Boulton Paul Defiant

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Boulton Paul Defiant Mk I in flight.

The Boulton Paul Defiant was a British fighter aircraft. This single-engine, aircraft first in August 1937 and was used by the British Royal Air Force in World War II.

Defiants were different to other fighter planes because their guns (four Machine guns) were in a rotating turret and could fire in any direction. They had two crew: one man was the pilot and the other aimed the guns.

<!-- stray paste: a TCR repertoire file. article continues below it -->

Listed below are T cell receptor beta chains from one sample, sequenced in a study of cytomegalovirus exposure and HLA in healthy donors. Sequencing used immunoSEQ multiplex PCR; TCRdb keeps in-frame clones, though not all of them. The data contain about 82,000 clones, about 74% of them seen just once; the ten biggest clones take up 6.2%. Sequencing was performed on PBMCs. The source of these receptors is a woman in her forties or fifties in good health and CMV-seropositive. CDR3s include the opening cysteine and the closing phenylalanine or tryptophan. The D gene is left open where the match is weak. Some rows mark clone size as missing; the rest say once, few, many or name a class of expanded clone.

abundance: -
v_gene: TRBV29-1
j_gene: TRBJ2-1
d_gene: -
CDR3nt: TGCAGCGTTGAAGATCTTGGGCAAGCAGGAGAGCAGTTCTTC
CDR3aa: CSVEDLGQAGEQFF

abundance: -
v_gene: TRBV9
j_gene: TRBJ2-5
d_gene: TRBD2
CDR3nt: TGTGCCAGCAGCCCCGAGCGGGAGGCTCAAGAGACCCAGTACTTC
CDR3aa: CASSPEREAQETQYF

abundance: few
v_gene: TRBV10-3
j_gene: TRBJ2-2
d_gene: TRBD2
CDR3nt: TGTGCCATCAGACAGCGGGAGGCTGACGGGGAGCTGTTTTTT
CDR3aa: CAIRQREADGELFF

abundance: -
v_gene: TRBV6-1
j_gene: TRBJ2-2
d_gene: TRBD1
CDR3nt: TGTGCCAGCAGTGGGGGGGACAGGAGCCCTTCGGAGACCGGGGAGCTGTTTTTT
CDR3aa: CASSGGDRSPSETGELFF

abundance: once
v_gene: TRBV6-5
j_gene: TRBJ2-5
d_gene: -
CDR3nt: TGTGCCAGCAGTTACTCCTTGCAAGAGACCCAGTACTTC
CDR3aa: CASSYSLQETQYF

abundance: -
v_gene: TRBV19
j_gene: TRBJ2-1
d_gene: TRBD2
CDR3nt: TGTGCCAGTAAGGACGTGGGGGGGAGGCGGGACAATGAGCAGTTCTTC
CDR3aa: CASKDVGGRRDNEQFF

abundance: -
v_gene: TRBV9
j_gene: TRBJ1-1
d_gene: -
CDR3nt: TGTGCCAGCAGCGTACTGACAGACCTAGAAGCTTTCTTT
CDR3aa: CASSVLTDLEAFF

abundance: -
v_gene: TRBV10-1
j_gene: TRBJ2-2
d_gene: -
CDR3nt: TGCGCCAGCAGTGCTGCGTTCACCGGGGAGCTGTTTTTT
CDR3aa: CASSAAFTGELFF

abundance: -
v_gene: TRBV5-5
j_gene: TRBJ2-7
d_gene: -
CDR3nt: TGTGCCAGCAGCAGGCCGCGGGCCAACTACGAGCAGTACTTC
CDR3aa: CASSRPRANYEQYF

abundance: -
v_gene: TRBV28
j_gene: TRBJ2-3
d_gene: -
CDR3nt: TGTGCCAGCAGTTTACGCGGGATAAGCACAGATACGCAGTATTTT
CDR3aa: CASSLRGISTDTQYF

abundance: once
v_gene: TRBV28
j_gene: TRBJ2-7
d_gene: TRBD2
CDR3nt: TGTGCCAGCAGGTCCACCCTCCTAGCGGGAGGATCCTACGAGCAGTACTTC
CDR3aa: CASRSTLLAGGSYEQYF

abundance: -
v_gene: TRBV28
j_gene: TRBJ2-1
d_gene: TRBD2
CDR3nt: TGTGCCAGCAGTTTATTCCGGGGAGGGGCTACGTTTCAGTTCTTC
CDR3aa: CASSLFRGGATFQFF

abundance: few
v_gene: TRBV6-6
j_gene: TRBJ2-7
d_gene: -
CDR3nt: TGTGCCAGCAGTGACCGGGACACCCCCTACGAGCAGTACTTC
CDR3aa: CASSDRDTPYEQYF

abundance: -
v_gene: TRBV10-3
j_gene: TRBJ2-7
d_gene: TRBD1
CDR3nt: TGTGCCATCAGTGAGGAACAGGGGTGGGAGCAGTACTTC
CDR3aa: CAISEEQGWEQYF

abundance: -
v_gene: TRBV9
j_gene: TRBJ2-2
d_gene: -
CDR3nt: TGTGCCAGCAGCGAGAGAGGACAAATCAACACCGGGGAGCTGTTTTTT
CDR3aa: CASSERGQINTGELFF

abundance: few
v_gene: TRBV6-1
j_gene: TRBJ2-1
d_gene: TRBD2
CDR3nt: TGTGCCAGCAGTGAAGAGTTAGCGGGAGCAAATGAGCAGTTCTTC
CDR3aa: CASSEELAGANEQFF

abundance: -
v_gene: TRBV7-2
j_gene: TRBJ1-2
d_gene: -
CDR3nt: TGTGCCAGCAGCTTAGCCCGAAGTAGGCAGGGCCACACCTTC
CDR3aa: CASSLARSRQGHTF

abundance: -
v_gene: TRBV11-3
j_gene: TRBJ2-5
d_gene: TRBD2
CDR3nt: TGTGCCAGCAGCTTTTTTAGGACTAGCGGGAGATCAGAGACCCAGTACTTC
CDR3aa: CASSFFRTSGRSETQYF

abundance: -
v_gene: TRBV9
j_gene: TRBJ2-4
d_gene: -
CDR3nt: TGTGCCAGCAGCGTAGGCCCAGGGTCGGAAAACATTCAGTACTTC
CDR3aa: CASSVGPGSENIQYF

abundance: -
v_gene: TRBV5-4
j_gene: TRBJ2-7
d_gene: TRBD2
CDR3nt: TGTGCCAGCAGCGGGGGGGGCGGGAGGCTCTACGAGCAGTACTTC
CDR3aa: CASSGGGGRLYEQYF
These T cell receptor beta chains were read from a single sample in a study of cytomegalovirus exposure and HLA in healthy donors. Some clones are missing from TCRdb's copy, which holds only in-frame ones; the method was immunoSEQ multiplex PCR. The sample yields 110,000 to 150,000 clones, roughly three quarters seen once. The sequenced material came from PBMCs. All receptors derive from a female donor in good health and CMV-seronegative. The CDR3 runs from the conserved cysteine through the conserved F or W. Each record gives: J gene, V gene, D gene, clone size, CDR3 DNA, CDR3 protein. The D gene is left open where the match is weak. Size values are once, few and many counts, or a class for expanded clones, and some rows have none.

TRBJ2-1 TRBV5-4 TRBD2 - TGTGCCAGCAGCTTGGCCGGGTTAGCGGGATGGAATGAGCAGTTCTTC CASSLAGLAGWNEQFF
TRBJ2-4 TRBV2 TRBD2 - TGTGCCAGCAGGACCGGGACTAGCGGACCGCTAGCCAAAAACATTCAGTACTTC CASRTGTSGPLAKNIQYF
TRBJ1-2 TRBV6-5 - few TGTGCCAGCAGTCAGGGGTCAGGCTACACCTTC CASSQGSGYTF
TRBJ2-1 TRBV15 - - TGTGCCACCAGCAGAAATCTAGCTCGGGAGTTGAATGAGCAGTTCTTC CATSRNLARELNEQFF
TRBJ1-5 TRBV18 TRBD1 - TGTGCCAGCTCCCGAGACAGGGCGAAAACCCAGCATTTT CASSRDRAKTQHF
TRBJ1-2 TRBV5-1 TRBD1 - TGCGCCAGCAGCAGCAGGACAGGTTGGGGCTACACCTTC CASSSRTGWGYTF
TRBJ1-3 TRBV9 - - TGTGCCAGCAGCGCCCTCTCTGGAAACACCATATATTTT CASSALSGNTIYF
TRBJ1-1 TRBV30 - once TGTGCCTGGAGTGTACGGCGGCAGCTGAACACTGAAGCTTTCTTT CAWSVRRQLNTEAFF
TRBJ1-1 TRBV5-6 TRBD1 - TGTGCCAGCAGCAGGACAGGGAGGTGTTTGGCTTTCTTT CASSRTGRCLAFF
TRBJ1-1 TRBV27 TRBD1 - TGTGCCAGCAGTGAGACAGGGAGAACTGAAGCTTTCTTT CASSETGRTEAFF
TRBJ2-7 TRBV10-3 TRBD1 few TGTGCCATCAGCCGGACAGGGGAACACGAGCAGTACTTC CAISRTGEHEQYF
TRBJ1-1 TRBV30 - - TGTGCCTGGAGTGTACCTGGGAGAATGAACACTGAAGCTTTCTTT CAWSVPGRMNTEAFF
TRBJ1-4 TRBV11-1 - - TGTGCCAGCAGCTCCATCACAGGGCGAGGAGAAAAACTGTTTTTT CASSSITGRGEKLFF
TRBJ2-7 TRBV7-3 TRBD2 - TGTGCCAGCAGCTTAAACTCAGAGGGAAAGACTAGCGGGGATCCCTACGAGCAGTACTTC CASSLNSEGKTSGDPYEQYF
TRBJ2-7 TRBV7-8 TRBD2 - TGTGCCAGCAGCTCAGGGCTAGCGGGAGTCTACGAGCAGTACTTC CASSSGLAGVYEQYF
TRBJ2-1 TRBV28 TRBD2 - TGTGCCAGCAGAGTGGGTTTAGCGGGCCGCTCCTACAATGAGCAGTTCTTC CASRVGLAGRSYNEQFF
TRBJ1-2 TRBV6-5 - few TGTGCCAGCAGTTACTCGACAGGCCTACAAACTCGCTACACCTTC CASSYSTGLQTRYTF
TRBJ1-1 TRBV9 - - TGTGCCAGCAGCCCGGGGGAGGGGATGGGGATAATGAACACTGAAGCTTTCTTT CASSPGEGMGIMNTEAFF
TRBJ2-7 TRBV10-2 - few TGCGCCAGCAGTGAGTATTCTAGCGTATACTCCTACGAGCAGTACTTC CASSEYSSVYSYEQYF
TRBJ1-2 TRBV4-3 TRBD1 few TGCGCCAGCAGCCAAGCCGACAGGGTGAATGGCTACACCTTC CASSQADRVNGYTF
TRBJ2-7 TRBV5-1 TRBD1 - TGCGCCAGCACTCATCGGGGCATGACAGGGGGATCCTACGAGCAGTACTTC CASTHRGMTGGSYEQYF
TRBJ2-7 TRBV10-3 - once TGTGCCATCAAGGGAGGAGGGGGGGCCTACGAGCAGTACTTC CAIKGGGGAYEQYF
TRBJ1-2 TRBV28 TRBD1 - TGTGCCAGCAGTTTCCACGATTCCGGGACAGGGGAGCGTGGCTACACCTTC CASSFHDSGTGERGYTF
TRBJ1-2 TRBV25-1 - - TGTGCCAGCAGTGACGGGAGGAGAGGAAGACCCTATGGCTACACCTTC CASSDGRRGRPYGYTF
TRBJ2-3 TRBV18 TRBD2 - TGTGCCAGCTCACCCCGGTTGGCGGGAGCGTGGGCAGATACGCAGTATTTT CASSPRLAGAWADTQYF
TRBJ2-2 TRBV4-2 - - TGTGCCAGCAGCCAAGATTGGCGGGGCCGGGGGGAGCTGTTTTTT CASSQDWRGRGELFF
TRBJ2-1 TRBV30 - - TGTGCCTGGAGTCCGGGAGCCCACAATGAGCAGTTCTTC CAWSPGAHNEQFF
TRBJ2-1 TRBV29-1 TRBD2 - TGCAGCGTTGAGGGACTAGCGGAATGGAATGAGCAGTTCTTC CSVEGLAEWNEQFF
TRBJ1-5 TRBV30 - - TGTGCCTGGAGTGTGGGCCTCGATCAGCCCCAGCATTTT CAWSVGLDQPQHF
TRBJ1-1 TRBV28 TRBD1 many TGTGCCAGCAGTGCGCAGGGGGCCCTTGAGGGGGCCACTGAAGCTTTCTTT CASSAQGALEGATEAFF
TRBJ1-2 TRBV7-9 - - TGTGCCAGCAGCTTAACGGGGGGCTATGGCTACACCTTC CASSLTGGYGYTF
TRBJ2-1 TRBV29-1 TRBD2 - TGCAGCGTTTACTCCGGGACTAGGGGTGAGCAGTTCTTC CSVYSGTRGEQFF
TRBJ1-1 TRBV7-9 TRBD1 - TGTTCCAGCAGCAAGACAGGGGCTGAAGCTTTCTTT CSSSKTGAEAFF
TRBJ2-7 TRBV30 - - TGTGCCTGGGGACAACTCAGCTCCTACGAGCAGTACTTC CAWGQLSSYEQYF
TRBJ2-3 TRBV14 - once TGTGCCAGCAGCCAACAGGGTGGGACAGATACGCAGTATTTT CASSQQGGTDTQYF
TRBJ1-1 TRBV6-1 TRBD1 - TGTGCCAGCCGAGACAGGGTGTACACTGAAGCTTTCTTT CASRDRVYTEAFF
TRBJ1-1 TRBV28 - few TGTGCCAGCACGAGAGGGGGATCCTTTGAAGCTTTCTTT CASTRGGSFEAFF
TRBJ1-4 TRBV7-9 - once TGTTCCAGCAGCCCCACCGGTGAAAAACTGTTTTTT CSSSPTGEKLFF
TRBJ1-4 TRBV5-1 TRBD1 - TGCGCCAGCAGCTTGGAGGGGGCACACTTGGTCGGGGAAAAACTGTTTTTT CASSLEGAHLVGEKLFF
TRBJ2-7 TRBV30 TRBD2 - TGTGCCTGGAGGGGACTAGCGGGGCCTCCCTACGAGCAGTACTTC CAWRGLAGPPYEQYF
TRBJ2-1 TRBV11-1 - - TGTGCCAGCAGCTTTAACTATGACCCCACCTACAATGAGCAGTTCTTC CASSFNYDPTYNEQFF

Defiants were made to shoot down enemy bomber aircraft. When they were used during the Battle of Britain, they were good at this. But they were slower and couldn't turn as well as German fighter planes, like the Messerschmitt Bf 109. A lot of Defiants were shot down by German fighters.

After the Battle of Britain, the British only flew Defiants at night. In this way they could attack the German bombers that also flew at night, and avoid the German fighters because they only flew during the day.

Today, only one Defiant is left in the world; it is in a museum in London.